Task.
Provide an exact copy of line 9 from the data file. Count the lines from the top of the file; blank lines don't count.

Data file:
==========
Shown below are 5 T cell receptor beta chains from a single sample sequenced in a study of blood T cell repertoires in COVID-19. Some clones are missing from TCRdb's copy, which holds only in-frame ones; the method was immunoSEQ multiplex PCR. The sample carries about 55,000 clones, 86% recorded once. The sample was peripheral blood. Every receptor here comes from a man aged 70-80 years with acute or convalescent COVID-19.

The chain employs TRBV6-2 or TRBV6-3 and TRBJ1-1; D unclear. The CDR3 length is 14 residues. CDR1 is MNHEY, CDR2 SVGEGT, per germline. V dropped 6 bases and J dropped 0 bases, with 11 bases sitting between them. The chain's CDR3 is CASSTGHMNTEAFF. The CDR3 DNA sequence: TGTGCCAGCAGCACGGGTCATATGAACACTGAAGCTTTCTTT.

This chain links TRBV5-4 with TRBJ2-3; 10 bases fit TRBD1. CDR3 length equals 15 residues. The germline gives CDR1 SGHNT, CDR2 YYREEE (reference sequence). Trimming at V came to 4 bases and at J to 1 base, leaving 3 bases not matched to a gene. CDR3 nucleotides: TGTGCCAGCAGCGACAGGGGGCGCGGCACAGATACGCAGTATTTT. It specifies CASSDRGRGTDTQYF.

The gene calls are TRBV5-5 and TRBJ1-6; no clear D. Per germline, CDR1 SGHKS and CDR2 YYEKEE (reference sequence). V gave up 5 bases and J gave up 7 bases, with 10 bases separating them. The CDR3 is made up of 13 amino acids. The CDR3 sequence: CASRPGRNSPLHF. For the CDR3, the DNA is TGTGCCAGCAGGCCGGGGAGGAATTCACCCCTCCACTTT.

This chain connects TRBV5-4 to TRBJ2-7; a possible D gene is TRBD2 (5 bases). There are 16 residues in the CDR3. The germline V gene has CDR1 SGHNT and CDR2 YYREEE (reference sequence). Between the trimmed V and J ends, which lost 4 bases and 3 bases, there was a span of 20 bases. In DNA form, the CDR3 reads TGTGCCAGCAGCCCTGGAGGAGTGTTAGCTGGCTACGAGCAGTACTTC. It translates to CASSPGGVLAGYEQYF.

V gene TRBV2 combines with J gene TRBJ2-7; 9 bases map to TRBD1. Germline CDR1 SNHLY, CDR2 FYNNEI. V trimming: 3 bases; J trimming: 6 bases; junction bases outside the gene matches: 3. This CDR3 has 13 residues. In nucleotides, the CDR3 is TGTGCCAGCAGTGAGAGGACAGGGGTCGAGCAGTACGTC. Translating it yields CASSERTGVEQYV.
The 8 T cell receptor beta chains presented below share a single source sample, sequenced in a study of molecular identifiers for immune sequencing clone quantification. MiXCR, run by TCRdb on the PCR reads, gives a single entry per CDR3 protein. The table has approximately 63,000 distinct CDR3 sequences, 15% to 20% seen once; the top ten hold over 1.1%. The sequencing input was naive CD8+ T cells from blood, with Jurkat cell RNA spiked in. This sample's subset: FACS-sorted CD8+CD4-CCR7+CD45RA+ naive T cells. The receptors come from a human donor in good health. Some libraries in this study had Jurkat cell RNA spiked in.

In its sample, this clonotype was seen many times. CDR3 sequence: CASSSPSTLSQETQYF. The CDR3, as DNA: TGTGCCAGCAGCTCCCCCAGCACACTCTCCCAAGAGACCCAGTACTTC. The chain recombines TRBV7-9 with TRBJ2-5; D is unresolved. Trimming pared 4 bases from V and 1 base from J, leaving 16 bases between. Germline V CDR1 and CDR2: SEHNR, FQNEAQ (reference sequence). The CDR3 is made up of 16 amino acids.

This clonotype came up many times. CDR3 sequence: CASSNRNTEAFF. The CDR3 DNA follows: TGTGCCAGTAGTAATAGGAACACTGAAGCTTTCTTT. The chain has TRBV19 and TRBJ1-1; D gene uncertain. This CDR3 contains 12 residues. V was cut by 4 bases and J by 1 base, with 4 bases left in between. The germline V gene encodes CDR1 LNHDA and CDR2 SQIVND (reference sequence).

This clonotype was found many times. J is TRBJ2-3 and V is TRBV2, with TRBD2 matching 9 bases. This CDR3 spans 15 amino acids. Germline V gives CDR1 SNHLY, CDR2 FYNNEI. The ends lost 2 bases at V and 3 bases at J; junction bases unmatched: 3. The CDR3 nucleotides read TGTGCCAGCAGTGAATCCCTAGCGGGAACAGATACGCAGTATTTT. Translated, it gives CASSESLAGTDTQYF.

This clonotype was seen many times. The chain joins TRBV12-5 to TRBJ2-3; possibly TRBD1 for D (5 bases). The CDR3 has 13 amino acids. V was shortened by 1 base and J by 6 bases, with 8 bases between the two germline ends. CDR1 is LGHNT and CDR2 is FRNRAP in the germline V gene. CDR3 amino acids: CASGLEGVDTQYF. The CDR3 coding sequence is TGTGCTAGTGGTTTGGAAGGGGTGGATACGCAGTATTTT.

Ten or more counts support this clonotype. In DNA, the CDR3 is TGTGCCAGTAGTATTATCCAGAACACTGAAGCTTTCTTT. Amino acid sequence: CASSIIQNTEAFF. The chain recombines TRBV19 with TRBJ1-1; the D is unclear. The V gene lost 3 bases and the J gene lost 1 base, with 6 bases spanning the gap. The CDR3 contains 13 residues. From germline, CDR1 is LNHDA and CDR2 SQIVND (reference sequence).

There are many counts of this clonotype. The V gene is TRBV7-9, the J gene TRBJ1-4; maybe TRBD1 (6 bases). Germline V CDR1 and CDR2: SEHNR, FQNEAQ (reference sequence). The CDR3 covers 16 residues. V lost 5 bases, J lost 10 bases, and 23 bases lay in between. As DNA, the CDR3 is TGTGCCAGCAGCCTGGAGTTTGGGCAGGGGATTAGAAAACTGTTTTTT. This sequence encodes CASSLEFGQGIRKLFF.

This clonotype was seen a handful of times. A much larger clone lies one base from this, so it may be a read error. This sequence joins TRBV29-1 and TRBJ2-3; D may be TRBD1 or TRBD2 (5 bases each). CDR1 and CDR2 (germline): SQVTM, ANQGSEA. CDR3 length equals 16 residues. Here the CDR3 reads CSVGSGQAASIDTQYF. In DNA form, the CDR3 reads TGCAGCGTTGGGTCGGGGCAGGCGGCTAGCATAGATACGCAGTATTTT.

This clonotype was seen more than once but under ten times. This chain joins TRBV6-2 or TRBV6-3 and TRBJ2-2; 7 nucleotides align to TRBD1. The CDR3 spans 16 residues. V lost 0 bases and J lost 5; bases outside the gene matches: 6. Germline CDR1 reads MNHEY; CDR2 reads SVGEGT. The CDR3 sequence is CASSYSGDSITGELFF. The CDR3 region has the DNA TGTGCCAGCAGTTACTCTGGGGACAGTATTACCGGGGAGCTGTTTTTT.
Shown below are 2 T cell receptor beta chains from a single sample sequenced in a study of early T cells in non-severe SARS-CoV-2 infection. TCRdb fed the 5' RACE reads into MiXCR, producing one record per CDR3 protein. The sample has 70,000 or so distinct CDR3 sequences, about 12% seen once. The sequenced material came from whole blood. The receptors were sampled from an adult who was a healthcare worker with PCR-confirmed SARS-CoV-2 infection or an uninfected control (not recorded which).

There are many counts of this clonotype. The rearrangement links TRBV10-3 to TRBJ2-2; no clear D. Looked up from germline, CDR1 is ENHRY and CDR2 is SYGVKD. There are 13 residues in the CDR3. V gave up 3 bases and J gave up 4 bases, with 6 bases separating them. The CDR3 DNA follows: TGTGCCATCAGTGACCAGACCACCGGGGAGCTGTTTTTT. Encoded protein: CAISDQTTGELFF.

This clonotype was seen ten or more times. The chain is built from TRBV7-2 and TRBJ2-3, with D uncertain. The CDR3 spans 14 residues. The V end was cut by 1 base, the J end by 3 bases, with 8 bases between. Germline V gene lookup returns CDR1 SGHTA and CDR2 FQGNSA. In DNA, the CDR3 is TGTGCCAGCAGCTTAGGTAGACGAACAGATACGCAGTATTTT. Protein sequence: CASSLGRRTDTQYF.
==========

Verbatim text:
This clonotype came up many times. CDR3 sequence: CASSNRNTEAFF. The CDR3 DNA follows: TGTGCCAGTAGTAATAGGAACACTGAAGCTTTCTTT. The chain has TRBV19 and TRBJ1-1; D gene uncertain. This CDR3 contains 12 residues. V was cut by 4 bases and J by 1 base, with 4 bases left in between. The germline V gene encodes CDR1 LNHDA and CDR2 SQIVND (reference sequence).